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    • On November 15, 2018, it was reported, blue jean giant Levi Strauss & Co is planning an extra-large public offering that would value the company at $5 billion, sources told CNBC. Levi's announced its fourth consecutive quarter of double-digit revenue growth for Q3 last month, and CNBC reports that the denim maker is hoping to raise between $500 and $800 million in the intervening months before a projected Q1 2019 IPO led by Goldman Sachs and J.P. Morgan .
    • On November 15, 2018, it was reported, after little more than two years in the job, Victoria's Secret CEO Jan Singer is set to depart, according to several news reports. Neither Victoria's Secret nor L Brands has responded to Retail Dive's requests for comment. Singer had previously been CEO of Spanx and a Nike executive. She took over at Victoria's Secret in September 2016 after the abrupt departure of longtime brand chief Sharen Turney. Her appointment had been announced a few months before amid a set of other drastic changes like dropping swimwear sales and the brand's print catalog, as well as a broad organizational restructuring. In August, Victoria's Secret owner L Brands said that Denise Landman, CEO of Victoria's Secret's PINK brand, is retiring at the end of the year after nearly 20 years at L Brands.
    • On November 14, 2018, it was reported, after more than 30 years with the company, Zev Fredman has been named president, Glideaway Bed Carriage Mfg. Co., a producer of a wide range of sleep products. Fredman's appointment leads a number of key organizational changes the veteran sleep products manufacturer has recently made, as it looks ahead to future growth. Having served as president for the past 15 years, Carmi Fredman will transition to the role of vice president, and his primary focus will be on sales strategy. Elan Fredman, controller for the past two years, will assume the role of chief financial officer.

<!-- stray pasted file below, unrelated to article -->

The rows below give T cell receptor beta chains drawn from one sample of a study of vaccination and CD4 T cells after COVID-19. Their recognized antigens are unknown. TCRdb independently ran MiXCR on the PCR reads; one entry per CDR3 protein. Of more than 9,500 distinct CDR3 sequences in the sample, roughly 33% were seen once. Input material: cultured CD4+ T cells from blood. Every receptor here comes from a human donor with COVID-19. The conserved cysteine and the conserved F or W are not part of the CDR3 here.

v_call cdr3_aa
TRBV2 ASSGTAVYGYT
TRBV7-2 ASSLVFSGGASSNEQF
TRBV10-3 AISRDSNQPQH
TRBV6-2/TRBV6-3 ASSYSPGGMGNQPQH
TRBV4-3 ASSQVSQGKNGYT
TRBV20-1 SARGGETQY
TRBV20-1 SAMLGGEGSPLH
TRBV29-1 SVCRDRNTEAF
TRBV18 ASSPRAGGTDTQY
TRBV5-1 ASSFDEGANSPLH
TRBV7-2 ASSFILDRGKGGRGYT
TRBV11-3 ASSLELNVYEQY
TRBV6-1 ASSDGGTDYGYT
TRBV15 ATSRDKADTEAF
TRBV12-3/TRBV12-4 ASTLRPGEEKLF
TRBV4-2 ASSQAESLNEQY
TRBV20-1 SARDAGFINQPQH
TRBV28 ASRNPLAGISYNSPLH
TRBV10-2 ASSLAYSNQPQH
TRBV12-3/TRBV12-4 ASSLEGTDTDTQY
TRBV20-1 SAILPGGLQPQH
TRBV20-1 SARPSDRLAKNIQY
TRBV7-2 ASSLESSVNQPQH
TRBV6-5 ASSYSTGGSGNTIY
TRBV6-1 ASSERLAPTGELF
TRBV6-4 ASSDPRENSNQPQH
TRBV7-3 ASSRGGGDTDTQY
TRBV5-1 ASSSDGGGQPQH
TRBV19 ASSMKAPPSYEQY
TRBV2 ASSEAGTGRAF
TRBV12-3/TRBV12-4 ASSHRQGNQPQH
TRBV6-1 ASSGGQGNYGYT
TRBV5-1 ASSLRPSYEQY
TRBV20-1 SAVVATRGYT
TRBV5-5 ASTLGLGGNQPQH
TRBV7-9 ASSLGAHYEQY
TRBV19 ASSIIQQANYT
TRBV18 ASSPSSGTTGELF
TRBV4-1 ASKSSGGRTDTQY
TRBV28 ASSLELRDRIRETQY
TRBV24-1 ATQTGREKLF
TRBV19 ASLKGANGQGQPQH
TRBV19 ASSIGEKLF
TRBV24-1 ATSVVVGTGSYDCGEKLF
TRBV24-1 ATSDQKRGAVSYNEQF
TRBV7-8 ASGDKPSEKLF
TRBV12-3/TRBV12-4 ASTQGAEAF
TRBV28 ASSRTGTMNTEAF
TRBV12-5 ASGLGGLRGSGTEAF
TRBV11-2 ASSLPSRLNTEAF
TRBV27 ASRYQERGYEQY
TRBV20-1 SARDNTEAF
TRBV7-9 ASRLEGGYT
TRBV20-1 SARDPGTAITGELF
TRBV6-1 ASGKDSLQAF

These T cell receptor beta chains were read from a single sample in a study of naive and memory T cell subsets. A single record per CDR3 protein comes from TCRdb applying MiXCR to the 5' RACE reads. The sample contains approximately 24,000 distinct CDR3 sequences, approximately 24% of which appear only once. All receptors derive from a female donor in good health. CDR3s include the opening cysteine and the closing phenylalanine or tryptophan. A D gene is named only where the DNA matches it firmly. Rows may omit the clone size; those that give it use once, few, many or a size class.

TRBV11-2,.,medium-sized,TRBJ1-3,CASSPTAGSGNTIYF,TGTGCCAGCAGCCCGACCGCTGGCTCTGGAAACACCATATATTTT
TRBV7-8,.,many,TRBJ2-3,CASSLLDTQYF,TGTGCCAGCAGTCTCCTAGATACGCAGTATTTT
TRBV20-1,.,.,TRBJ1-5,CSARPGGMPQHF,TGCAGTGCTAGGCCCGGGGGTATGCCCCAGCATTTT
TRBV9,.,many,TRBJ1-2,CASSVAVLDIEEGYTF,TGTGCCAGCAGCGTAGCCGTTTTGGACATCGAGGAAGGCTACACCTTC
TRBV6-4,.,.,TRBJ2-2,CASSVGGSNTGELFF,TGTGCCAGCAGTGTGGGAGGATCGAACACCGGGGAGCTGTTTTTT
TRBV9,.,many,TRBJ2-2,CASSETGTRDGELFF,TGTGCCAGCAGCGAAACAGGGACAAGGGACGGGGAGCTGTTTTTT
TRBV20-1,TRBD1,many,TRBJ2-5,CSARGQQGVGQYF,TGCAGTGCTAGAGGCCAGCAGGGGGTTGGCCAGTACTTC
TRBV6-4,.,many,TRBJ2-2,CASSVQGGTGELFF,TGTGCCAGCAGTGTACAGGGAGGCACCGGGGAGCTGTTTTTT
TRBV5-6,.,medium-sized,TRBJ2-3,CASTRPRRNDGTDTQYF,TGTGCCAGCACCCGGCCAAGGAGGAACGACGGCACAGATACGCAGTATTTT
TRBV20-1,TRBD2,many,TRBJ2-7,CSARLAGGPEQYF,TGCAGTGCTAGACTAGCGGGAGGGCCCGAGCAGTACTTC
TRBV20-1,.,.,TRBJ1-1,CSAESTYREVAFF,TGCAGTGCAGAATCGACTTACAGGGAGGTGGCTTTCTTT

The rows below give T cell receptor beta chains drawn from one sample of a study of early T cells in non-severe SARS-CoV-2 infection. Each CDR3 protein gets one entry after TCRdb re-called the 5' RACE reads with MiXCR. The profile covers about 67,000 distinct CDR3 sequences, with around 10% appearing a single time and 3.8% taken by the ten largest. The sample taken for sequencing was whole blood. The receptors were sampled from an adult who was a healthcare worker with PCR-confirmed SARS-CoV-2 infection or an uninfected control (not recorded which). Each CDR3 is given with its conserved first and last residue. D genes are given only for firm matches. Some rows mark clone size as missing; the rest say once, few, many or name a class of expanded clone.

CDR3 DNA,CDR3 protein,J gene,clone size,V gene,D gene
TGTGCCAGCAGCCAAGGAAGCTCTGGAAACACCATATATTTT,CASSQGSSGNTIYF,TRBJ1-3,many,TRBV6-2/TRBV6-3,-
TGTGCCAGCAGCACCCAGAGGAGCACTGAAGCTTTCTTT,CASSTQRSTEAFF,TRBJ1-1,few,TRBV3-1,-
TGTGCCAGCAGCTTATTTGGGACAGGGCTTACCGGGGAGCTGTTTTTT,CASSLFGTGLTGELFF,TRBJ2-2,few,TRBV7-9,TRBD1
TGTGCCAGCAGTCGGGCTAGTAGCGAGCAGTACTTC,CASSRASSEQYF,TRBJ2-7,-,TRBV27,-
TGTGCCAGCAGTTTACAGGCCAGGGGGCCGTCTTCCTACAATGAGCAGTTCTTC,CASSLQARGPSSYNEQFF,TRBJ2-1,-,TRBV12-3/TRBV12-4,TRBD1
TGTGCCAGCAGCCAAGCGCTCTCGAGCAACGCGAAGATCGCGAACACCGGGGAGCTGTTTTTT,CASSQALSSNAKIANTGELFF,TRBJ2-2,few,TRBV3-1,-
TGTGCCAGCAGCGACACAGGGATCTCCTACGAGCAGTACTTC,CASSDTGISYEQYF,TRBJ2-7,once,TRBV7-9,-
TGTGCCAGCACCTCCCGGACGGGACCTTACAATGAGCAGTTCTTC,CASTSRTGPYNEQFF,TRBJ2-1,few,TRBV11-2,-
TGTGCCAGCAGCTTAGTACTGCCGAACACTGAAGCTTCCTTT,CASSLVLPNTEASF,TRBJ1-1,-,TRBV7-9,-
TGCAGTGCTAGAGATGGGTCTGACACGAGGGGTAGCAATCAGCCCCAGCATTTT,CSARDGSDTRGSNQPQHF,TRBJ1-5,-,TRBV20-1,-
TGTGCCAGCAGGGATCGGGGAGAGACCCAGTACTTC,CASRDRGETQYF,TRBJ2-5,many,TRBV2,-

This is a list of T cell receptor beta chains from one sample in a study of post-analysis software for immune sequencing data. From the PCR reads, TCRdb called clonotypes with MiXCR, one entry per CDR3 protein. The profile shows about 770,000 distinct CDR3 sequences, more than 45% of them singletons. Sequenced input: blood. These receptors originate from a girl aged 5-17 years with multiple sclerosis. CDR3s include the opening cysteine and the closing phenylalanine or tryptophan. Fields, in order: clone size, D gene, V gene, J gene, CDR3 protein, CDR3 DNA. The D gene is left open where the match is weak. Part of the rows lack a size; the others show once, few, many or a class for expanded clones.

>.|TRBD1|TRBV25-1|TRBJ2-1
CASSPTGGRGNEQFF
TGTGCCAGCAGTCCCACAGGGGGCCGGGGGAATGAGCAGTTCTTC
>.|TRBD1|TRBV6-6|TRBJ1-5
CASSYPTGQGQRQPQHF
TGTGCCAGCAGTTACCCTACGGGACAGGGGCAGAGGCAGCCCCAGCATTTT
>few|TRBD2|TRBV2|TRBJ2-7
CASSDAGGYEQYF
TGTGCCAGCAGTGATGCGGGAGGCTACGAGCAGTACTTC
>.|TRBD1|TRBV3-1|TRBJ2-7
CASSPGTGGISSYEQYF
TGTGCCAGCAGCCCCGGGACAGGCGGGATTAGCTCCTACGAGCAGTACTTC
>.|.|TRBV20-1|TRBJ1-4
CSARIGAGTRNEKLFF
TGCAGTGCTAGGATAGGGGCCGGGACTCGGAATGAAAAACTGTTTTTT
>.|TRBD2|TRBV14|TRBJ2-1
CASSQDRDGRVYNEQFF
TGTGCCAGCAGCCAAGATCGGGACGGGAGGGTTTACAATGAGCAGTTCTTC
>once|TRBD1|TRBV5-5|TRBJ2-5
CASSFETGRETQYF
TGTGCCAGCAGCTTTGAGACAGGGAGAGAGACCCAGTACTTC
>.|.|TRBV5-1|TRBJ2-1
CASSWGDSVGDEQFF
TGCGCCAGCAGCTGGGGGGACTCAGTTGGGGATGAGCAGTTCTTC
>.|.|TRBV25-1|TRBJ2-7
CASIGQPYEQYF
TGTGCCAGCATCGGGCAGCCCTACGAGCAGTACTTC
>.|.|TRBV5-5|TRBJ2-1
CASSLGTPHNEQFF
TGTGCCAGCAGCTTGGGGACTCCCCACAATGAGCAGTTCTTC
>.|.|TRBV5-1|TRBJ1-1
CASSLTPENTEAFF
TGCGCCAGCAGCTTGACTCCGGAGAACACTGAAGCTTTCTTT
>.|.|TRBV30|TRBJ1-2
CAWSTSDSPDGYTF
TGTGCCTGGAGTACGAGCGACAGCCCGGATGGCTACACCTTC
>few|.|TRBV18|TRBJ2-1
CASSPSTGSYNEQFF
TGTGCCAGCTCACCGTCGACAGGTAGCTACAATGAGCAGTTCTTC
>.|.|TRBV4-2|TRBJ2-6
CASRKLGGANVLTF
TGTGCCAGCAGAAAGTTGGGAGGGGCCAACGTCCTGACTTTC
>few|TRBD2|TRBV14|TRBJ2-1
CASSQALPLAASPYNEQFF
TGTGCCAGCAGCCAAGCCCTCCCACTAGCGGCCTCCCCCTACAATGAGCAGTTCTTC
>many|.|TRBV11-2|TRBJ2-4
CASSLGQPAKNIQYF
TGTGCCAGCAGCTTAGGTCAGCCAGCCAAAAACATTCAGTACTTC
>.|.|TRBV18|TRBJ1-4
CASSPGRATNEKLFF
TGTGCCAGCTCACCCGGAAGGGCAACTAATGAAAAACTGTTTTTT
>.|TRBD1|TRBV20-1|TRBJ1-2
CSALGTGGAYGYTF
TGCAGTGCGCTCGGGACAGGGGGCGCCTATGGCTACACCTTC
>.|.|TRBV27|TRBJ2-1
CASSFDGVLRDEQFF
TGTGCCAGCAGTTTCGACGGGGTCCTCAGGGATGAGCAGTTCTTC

• On November 14, 2018, it was reported, Upholstery manufacturer Washington Furniture resumed production Oct. 23, less than a month after a September fire that consumed a warehouse and damaged production lines. Lyle Harris, CEO of Washington Furniture parent company Behold Home, told Furniture Today that production has reached pre-fire levels. In addition to seven lines currently running in a 225,000-square-foot onsite facility that had been used for warehousing, the Behold Home factory in Smithville, Miss., also has added a line to support Washington Furniture production. Plans call to expand the Smithville plant to accommodate production growth for both Behold Home and Washington Furniture. For warehousing, Washington Furniture right now is leasing a 125,000-square-foot facility owned by Washington Furniture founder Gerald Washington and an additional 75,000 square feet of warehouse space in Tupelo, with an option for more space as needed. In addition to new corporate offices, Washington soon will begin construction of a 400,000-square-foot warehouse on the footprint of the building that was destroyed in the original fire. In addition to new production and warehouse facilities, Washington is upgrading its fire prevention and security systems to provide round-the-clock protection. Harris said Washington had been on a strong growth track before the fire, but that customers and employees had shown excellent support. "We're back equal to pre-fire capacity, but since we lost our finished product inventory, we've been working overtime and Saturdays," he added. The fire on Sept. 26 destroyed a finished goods warehouse, and a re-ignition the following day damaged 350,000 square feet of production space. The fire, which investigators determined was